Welcome to a new seminar series on the topic of Biomedical Engineering!

This seminar series is brought to you by the Division of Biomedical Engineering, Dept. Materials Science and Engineering and MedTech Science & Innovation Centre, with the aim of bringing together people at UU and beyond with an interest in biomedical engineering and to share news on the research that is going on across the university in this area.

The seminars will run during lunch time on the first Thursday of every month during term time and all are welcome to attend, in physical or digital format. A lunch sandwich will be served for those that attend in person. You can find more information about the individual seminars below.

Previous Seminar: 5 May 2022

Speaker: Professor Lorena Betancor, Department of Biotechnology, Faculty of Engineering, Universidad ORT Uruguay

Title: Biomimetic nanohybrids as nanoactuators for Enzyme Prodrug Therapy

Abstract: Nanohybrids harness the intrinsic characteristics of each individual material in a composite  that exhibits improved and new additional properties as a result of a synergetic effect of its structural builders. In this context, the synthesis of bio-nanohybrids based on biosilicification processes taking place in nature represents an extraordinary suitable approach compatible with enzyme immobilization due to its mild and fast synthetic approach (room temperature, neutral pH, free of organic solvents).

In this seminar I will we present a recently developed nanohybrid (nH) combining biomimetic silica (BioSi), magnetic nanoparticles (MNPs) and horseradish peroxidase enzyme (HRP), acting as core elements. The purpose of this nanocomposite is to combine the ability of MNPs to absorb energy in the presence of an external alternating magnetic field (AMF) and release it in the form of heat to locally reach the optimal HRP temperature via remote control. Triggering and modulation of the HRP activity may be used in Directed Enzyme Prodrug Therapy (DEPT) where a non-active prodrug is converted into a biologically active therapeutic molecule by enzyme activation. Details on the integration of each component of the nH will be discussed as well as its characterization and in vitro application in the remote enzyme activation.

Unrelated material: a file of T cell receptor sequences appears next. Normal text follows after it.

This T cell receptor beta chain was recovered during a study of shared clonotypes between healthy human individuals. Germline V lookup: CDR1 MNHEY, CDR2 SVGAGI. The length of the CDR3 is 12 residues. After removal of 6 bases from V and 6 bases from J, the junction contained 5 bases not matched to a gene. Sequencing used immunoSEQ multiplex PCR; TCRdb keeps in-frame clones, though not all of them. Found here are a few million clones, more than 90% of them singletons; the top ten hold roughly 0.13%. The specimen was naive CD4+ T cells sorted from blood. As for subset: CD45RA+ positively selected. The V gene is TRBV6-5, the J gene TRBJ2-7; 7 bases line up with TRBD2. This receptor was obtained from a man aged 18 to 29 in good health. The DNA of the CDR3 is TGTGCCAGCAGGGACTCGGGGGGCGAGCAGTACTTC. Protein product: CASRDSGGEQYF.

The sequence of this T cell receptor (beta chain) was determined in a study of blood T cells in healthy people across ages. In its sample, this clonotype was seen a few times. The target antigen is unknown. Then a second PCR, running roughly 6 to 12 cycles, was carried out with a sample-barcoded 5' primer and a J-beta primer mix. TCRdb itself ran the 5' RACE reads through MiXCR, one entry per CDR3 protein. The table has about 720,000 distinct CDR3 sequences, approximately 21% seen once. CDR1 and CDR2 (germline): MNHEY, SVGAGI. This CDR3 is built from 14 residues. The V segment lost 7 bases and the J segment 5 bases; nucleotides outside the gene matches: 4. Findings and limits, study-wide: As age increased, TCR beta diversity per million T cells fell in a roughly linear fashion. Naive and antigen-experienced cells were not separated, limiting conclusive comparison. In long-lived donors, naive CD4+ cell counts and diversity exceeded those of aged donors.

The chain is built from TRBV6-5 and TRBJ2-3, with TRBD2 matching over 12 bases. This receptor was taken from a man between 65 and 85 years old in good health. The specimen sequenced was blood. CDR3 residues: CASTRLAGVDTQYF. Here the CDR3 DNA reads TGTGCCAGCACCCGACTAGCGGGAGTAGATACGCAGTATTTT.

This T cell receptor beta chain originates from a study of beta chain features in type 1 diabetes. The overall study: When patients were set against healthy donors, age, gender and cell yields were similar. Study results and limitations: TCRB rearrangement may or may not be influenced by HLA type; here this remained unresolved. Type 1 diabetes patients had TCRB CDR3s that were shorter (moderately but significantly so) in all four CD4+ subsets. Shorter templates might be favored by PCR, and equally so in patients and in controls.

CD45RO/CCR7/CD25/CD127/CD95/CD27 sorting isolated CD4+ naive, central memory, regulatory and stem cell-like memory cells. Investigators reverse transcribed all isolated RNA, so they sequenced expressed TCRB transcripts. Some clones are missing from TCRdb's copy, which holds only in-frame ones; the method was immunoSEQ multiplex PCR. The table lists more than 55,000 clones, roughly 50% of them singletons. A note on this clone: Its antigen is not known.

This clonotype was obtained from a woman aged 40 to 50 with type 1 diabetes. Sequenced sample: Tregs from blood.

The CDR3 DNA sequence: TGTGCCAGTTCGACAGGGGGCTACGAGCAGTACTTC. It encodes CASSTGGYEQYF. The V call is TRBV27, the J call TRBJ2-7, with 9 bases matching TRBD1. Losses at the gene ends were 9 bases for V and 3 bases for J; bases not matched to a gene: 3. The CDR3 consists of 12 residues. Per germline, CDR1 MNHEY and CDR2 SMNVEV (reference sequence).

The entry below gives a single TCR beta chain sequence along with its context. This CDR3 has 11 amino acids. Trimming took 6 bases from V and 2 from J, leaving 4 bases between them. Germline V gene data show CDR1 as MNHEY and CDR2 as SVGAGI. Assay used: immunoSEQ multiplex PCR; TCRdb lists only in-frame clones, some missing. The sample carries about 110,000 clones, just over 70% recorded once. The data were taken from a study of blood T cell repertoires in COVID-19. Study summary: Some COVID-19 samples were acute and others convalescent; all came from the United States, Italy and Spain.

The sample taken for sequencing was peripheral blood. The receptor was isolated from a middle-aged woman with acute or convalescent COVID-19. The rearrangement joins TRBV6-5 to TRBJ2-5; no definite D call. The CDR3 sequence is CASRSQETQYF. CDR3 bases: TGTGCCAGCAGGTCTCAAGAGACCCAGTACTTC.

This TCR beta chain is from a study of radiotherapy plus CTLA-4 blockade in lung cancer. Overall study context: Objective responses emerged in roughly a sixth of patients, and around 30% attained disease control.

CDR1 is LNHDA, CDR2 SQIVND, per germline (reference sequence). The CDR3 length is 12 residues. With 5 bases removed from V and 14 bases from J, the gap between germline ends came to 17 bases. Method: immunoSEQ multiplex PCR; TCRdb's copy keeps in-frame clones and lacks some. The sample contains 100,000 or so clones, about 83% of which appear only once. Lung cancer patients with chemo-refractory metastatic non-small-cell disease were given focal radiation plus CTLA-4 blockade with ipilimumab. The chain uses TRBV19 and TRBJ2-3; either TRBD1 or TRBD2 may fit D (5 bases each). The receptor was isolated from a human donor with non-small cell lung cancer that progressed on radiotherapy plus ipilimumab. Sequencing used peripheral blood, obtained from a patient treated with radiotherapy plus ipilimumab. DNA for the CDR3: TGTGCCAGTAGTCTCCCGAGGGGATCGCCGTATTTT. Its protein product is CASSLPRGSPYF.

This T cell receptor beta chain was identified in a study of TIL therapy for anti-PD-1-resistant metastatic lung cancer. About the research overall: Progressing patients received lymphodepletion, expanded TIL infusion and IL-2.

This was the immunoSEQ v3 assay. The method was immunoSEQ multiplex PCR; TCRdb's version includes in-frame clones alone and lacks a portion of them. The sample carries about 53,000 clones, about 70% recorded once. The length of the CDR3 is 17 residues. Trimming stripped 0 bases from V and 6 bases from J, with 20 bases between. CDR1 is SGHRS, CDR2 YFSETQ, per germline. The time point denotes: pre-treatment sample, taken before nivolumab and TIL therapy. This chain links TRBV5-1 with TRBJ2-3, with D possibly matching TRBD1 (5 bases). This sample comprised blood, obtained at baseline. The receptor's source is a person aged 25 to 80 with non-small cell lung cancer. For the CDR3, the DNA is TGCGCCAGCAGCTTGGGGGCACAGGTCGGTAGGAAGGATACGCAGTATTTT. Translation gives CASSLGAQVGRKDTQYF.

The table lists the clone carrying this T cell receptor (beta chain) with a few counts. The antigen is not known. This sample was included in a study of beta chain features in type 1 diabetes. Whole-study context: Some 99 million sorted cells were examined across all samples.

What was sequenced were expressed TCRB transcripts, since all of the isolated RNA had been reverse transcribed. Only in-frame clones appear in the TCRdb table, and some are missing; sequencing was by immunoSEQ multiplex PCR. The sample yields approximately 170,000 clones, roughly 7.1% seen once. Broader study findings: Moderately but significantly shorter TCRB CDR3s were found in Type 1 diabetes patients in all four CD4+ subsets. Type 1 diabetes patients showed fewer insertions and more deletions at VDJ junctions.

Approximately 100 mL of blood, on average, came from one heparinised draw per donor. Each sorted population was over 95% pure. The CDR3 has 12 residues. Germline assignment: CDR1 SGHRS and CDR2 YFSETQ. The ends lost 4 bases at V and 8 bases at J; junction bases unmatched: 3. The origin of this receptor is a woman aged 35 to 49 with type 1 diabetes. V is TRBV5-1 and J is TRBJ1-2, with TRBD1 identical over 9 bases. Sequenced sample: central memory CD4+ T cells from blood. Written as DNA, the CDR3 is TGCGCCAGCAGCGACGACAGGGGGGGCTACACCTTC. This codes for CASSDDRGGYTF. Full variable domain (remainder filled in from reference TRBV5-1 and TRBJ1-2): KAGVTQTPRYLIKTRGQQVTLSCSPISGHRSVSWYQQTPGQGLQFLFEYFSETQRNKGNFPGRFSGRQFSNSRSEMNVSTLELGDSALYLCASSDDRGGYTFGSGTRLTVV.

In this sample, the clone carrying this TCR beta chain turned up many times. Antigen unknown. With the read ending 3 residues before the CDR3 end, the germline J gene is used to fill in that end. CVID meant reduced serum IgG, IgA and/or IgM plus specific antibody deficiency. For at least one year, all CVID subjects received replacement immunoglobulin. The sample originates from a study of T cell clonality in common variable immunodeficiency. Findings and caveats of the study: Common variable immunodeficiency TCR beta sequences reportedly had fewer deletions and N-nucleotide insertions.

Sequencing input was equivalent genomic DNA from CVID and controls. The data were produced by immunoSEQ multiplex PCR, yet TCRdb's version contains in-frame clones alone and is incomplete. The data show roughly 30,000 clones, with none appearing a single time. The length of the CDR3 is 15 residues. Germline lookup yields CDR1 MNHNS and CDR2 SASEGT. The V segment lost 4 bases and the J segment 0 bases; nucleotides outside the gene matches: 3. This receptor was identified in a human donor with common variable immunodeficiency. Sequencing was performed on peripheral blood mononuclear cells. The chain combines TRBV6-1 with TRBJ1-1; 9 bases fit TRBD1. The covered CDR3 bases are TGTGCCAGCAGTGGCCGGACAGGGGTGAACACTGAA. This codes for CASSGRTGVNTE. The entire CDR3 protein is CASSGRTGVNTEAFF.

Bio: Lorena Betancor is currently a Professor at the Department of Biotechnology at Universidad ORT Uruguay (Montevideo, Uruguay). Originally a Biochemist from Universidad de la República (Uruguay), she is a PhD from Universidad Autónoma de Madrid and has 4-year post-doc experience working first for the Oak Ridge Institute of Science and Education at the School of Civil and Environmental Engineer (Georgia Tech, Atlanta) and as a fellow of the Ministry of Science (Spain) at the Department of Biochemistry of the University of Cambridge (Cambridge, UK). She was also a research assistant at this University and a Ramón y Cajal fellow at Instituto Madrileño de Estudios Avanzados (Madrid, Spain) before returning to Uruguay. Her background lies in biocatalysis and enzyme immobilization with a particular focus in nanobiotechnology. She is the head of the Protein Technology group at ORT and is now focused on the use of biocatalysts immobilization for the development of environmentally friendly biocatalytic processes, biotechnological valorization of industrial byproducts, and biomedical applications.

Previous Seminar: 7 April 2022

Speaker: Assoc. Prof. Orcun Göksel, Department of Information Technology/MTSI, UU